ive been learning about japanese history
when im procrastinating my own japanese study
and ive realised one thing which has been nagging at me,
when the portuguese, dutch and other nations came to japan,
how did they communicate?
of course in the beginning they couldnt understand each other,
so did the foreigners learn japanese
did the japanese learn the foreign tongue?
how did they accomplish it in this day
in the 1600s 1700s?
thinking in contemporary terms,
if they could do it,
then us with our text books and
various other learning devices have it far easier!
some of the way that modern linguists know about the pronunciation of classical japanese is because of dictionaries and grammar books written by the spanish and portuguese in the late 1500's.
they spoke a kind of pidjin but also studied each other's languages. some modern japanese words date from this period, including "tempura" and "piman" among others... the englishman, william adams, who rose to the status of hatamoto (direct retainer of the shogun) was apparently fluent in the japanese of the day (no small feat considering the more complex system of honorifcs/etc!).
in the edo era, there wasn't really much contact with the outside word (鎖国), but there was limited relations with the dutch. so many medical and scientific terms came from the so-called "dutch learning."
when japan opened up in 1868, again people studied each other's languages but pidjin also prevailed. there is a fascinating book from this era called Exercises in the "Yokohama Dialect" which displays many aspects of the pidjin used at the time to do simple business transactions. one of my favorite is that they list "oh-my!" as the word for "you." this shows that at that time お前 still had it's original honorific meaning. really interesting stuff!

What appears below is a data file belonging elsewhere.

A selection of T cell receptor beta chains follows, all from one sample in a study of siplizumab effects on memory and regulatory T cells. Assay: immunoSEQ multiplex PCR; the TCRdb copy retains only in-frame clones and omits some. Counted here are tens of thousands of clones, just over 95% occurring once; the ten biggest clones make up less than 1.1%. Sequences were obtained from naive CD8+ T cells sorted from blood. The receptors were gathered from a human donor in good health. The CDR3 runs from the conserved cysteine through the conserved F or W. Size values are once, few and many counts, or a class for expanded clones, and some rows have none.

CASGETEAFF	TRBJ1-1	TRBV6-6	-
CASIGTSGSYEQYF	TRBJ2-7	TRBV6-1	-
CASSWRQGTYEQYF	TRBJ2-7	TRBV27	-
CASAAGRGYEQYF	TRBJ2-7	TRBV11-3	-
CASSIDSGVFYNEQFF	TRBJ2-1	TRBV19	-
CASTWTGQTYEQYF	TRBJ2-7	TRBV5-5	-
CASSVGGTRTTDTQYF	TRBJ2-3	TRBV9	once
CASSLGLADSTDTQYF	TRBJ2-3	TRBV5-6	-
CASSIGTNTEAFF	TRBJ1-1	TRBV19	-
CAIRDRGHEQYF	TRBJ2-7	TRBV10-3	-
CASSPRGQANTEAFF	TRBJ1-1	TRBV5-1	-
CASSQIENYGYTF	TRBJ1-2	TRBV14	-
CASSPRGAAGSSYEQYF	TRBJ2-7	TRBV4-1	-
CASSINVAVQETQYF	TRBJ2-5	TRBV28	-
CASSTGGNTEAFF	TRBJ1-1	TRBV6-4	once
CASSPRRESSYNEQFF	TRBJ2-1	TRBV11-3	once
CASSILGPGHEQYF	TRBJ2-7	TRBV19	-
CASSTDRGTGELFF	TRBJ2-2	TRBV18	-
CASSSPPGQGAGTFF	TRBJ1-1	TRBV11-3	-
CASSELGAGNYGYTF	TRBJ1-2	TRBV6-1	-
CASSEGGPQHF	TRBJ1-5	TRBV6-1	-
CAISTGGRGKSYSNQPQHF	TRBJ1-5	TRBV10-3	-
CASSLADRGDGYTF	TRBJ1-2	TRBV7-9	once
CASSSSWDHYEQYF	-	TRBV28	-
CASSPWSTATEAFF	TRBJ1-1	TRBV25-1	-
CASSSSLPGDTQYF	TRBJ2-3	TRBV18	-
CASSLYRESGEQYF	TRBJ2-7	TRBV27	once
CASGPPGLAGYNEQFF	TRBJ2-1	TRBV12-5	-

thats really interesting... お前... for interests sake, and the fact that ive heard that marky has an interest in japanese history,
is there any further resources about the history of the japanese language, any good webpages?
and i thought romaji was bad, but this is far beyond bad!
A lot of these westerners who arrived in Japan were experts in commerce and trade, who would have probably have been fairly experienced in communicating in foreign languages. In fact, some of the best language experts in the early modern world were the Jesuits - who were basically like the Catholic Church's special forces. They were very smart and competent missionaries and diplomats, who were also highly educated (even today, they are best known for their involvement in education).
I don't know too much about the Jesuit's activities in Japan, but according to Wikipedia, they were granted the feudal fiefdom of Nagasaki in 1580. Outside of Japan, one famous Jesuit was Matteo Ricci, who arrived in China towards the end of the sixteenth century and learnt how to speak and write Chinese. One of the things that helped him learn the language was the 'memory palace' technique that the Jesuits taught. It's essentially an elaborate mnemonic system, and you can read about it here and here- it may even help your Japanese!
I saw a three part series on the History Channel which covered from Tokugawa Ieyasu's birth up until the country opened up. They were quite a colourful few centuries, and about the only interesting thing I've seen on that channel apart from some of the world war stuff.
There's a lot of stuff covered on wiki, and I've even seen some of those parallel texts about Japanese history. The closest thing I have is a manga called 日本史人物